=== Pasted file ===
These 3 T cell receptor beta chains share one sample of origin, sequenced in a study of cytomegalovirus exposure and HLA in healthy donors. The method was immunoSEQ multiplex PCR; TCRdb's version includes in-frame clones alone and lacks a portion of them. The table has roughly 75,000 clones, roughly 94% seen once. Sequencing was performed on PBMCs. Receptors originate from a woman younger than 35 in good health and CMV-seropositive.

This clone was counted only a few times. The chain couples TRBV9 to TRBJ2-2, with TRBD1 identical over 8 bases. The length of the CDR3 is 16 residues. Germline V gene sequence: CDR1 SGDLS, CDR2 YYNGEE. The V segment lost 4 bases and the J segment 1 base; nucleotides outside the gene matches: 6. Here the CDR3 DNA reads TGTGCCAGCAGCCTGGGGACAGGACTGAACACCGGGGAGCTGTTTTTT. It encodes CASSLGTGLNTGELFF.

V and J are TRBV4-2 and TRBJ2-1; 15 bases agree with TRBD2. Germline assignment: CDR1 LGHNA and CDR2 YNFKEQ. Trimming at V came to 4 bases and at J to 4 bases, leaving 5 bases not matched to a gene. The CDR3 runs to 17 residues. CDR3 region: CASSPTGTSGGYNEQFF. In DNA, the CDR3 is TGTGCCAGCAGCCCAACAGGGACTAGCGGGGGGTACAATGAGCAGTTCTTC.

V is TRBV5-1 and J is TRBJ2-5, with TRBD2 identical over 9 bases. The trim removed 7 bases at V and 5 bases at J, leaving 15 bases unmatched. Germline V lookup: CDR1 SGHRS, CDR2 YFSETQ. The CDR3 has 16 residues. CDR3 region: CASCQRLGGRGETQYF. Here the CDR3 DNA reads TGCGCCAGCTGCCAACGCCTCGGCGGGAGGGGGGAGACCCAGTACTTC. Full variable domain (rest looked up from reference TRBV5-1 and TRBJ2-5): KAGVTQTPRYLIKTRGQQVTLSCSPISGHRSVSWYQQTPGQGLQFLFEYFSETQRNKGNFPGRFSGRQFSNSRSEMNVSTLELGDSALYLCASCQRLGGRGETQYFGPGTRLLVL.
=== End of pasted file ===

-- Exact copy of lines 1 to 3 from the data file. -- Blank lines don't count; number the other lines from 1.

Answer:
These 3 T cell receptor beta chains share one sample of origin, sequenced in a study of cytomegalovirus exposure and HLA in healthy donors. The method was immunoSEQ multiplex PCR; TCRdb's version includes in-frame clones alone and lacks a portion of them. The table has roughly 75,000 clones, roughly 94% seen once. Sequencing was performed on PBMCs. Receptors originate from a woman younger than 35 in good health and CMV-seropositive.

This clone was counted only a few times. The chain couples TRBV9 to TRBJ2-2, with TRBD1 identical over 8 bases. The length of the CDR3 is 16 residues. Germline V gene sequence: CDR1 SGDLS, CDR2 YYNGEE. The V segment lost 4 bases and the J segment 1 base; nucleotides outside the gene matches: 6. Here the CDR3 DNA reads TGTGCCAGCAGCCTGGGGACAGGACTGAACACCGGGGAGCTGTTTTTT. It encodes CASSLGTGLNTGELFF.

V and J are TRBV4-2 and TRBJ2-1; 15 bases agree with TRBD2. Germline assignment: CDR1 LGHNA and CDR2 YNFKEQ. Trimming at V came to 4 bases and at J to 4 bases, leaving 5 bases not matched to a gene. The CDR3 runs to 17 residues. CDR3 region: CASSPTGTSGGYNEQFF. In DNA, the CDR3 is TGTGCCAGCAGCCCAACAGGGACTAGCGGGGGGTACAATGAGCAGTTCTTC.